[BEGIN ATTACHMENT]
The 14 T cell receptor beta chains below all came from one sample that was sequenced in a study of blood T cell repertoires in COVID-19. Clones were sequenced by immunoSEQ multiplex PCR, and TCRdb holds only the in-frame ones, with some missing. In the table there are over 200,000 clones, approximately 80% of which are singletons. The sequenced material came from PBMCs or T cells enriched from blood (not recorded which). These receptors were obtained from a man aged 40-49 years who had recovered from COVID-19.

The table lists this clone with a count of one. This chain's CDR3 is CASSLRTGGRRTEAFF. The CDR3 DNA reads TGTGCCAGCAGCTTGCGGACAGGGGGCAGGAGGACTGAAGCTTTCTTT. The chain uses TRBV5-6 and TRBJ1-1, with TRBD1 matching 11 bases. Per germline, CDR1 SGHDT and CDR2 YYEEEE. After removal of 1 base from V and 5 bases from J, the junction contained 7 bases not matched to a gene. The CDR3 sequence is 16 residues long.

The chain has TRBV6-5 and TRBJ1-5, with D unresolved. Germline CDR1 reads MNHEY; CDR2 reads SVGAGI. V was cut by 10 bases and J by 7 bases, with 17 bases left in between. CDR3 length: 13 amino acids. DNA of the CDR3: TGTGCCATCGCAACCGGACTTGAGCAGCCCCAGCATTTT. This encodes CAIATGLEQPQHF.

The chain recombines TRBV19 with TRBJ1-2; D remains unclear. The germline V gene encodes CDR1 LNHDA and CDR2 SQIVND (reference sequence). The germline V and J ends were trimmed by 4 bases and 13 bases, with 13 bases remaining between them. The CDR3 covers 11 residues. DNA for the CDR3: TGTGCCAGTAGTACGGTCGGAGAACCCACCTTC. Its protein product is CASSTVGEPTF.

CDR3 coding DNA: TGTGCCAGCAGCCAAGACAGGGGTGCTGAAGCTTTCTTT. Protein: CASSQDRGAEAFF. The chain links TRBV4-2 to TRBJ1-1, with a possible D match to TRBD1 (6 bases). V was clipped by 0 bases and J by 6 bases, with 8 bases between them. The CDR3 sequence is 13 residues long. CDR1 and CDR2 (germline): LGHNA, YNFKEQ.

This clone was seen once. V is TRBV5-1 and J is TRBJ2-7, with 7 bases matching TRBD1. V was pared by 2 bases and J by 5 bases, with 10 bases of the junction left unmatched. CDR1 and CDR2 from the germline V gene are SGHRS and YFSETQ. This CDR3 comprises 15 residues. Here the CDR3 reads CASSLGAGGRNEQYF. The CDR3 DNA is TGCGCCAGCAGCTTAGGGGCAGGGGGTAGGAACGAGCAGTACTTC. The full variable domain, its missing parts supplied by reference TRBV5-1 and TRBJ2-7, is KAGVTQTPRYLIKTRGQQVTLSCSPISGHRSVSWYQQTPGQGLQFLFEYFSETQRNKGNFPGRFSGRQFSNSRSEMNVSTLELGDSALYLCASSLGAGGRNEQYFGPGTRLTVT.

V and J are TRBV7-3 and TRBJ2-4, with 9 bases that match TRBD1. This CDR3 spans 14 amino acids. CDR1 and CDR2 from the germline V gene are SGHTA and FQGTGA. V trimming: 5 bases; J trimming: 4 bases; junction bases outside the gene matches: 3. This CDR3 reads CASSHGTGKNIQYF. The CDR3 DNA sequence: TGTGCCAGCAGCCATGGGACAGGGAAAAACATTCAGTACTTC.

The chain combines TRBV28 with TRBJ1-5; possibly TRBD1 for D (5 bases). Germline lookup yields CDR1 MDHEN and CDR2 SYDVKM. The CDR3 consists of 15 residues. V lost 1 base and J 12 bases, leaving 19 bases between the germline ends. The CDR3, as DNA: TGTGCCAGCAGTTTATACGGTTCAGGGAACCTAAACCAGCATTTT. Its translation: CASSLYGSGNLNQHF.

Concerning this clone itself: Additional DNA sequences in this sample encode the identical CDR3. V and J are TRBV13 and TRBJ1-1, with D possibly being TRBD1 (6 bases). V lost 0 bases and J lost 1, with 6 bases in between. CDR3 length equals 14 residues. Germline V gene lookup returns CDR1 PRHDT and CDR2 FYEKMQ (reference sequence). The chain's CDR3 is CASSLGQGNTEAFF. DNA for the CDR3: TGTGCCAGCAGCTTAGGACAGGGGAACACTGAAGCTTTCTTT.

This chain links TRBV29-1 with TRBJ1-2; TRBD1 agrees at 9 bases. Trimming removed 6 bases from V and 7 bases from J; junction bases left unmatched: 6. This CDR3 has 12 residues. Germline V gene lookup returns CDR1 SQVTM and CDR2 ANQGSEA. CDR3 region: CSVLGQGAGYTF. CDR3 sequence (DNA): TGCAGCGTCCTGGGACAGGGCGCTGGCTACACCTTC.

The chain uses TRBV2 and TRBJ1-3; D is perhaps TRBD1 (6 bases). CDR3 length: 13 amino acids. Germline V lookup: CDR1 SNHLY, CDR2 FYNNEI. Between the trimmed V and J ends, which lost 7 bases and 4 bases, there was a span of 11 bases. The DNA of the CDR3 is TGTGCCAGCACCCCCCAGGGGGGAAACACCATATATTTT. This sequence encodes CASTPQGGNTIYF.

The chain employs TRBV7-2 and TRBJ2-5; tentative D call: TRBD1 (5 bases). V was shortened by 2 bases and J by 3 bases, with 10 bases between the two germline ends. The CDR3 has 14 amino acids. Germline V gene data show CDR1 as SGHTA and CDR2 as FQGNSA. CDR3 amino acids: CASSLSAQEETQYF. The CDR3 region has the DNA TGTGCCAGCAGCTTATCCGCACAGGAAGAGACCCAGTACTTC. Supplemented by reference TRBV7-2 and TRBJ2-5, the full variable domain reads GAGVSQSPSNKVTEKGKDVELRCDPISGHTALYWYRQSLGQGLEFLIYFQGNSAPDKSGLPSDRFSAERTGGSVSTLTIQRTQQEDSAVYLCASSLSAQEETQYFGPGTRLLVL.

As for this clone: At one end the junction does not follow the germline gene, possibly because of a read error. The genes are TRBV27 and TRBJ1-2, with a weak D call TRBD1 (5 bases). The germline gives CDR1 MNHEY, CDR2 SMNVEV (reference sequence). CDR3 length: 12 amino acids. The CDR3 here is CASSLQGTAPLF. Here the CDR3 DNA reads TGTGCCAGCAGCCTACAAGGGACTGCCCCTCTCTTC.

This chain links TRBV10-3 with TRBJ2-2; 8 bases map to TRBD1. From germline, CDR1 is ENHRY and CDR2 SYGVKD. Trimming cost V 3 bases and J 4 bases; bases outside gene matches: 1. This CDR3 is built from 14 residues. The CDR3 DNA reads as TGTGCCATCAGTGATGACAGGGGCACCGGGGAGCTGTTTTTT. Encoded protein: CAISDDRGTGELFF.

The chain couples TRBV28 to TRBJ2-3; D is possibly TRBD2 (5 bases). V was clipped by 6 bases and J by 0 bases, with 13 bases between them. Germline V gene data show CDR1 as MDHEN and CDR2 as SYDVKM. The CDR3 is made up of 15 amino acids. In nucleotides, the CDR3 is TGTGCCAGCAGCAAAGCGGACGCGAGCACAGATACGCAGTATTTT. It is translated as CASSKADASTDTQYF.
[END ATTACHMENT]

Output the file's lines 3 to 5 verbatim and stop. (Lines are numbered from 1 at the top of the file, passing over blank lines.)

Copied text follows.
The chain has TRBV6-5 and TRBJ1-5, with D unresolved. Germline CDR1 reads MNHEY; CDR2 reads SVGAGI. V was cut by 10 bases and J by 7 bases, with 17 bases left in between. CDR3 length: 13 amino acids. DNA of the CDR3: TGTGCCATCGCAACCGGACTTGAGCAGCCCCAGCATTTT. This encodes CAIATGLEQPQHF.

The chain recombines TRBV19 with TRBJ1-2; D remains unclear. The germline V gene encodes CDR1 LNHDA and CDR2 SQIVND (reference sequence). The germline V and J ends were trimmed by 4 bases and 13 bases, with 13 bases remaining between them. The CDR3 covers 11 residues. DNA for the CDR3: TGTGCCAGTAGTACGGTCGGAGAACCCACCTTC. Its protein product is CASSTVGEPTF.

CDR3 coding DNA: TGTGCCAGCAGCCAAGACAGGGGTGCTGAAGCTTTCTTT. Protein: CASSQDRGAEAFF. The chain links TRBV4-2 to TRBJ1-1, with a possible D match to TRBD1 (6 bases). V was clipped by 0 bases and J by 6 bases, with 8 bases between them. The CDR3 sequence is 13 residues long. CDR1 and CDR2 (germline): LGHNA, YNFKEQ.